A shift of priorities to teens and consumer credit counseling leaves people with disabilities behind. It's too bad they can't keep up in a competitive world.
The Burlington (North Carolina) Times-News reports on a major cut back at a small agency due to shifting priorities of the local United Way organization. The Arc of Alamance County (EIN 56-1009893 Form 990), serving people with mental retardation and developmental disabilities, will have to restructure because it can no longer fund a full time executive director (paid $35,391, with $9,835 in benefits) or office rent. The executive director needed a full time job, so he left and the position is now open.
The agency's main funding source, United Way of Alamance County (EIN 56-0599239 Form 990), like many United Way organizations, has changed its focus and methods over the last few years. Naturally, there have been winners and losers in the process, and the Arc happens to be one of the losers.
To see what happened, I compared the grants by United Way of Alamance (from the Form 990) for 2003 and 2006 and make them available in this PDF file (66.9K). Between the two years, the grants stayed at about the same dollar level, a little over $700,000. But there were significant funding shifts:
- The big winners were new United Way initiatives like Success by Six, an Education Task Force, and something called Community Impact. These three picked up $67,658 among them.
- There were two other programs not on the 2003 list, Consumer Credit Counseling and Teen-to-Teen Theater, that received over $40,000 in 2006.
- On the other hand, there were thirteen agencies out of twenty-one in 2003 that saw cuts ranging from 9% to 40%. The losers included Alamance Cares (HIV/AIDS support) , Crossroads (sexual assault response), Salvation Army, Boy Scouts, Girl Scouts, the Y, Meals on Wheels, and Residential Treatment Services (substance abuse treatment).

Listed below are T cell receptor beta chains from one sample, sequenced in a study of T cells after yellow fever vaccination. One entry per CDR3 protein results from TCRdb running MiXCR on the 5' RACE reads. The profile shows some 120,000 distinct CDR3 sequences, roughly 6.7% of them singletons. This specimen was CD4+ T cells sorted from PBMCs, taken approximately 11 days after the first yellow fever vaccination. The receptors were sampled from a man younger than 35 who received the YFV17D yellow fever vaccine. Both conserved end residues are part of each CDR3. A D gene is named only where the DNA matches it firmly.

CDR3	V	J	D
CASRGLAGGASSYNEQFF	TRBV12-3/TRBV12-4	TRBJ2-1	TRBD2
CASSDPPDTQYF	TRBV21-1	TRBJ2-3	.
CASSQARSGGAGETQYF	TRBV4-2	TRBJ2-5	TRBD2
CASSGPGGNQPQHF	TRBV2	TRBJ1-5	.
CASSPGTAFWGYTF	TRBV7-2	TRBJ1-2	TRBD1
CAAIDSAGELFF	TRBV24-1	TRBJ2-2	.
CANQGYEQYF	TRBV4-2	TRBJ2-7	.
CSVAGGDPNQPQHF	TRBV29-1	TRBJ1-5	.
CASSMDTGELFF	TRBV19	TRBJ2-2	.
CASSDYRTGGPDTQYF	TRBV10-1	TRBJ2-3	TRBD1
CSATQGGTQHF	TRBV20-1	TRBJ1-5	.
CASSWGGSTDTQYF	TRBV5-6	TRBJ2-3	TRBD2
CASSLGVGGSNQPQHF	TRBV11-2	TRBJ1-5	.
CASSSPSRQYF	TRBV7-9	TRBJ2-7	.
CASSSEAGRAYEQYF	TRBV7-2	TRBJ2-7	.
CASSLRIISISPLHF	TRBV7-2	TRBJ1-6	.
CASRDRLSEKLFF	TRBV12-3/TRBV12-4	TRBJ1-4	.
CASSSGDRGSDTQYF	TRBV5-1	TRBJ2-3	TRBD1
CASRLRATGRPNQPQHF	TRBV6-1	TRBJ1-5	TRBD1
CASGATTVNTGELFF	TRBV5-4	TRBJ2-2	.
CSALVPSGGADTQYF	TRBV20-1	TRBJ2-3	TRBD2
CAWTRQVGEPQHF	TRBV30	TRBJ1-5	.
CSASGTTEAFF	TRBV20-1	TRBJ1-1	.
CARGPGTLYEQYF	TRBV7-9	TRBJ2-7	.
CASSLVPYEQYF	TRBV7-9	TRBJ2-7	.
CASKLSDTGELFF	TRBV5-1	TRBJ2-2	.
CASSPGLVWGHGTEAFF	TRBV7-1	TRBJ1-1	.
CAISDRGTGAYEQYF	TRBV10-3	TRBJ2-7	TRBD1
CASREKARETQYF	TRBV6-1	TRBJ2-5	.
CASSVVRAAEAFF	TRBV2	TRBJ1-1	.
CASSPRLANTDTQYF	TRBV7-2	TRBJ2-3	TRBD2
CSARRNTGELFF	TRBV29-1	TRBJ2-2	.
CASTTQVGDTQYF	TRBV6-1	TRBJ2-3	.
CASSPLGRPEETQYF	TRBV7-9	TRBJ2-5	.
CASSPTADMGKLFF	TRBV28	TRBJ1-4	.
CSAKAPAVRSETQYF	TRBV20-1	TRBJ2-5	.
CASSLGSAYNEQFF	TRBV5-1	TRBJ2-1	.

So the Arc had a lot of company, and its 27% drop in support from 2003 was in the middle of the pack. However, the big difference was the agency's heavy dependence upon United Way support. United Way accounted for about a third of its overall support, while for most of the others UW only accounted for a few percentage points of their total support. Only Alamance Cares, the HIV/AIDS agency, was more dependent on the UW, but they didn't have paid full time staff.
The news story reports that the Arc sponsored a lasagna sale, concessions at a city park, and received money from a professional wrestling event. Apparently these were not enough to offset the United Way cuts. The standard consultant's advice for small charities is to diversify their sources of income, but this case illustrates the difficulty with that prescription: it's expecting a great deal from a $35,000 a year executive director to run the program and develop creative fundraising ideas and earned income streams.
What could be done here:
- The United Way could take into account the impact its funding has on organizations. More consideration could be given to the capacity of organizations to develop other revenue streams. After all, the original purpose of the United Way was to consolidate fundraising for human service agencies so they wouldn't have to do it themselves.
- The United Way could review the balance of needs in the community. Several new initiatives, like Success by Six, the Education Task Force, and Teen-to-Teen Theater seem to have a youth focus, always a popular cause. More weight could be given to less popular causes, like HIV/AIDS and disabled adults.
- The United Way could rethink the decision to support Consumer Credit Counseling and Teen-to-Teen Theater, both of which seem far afield from the United Way's role as a social safety net. While consumers with debt problems and teens have valid needs, they are far from the neediest cases in the community. These are the groups that should be encouraged to come up with new fundraising initiatives and earned income streams, rather than putting that burden on the Arc.
This is just one small county in North Carolina, but it seems to me that this kind of shift could be more widespread as the new United Way strategy works its way through the system of 1,300 or so independent agencies that make up the United Way system in the US. Maybe this little piece could show more journalists and bloggers what to look for in the Form 990s of United Way organizations.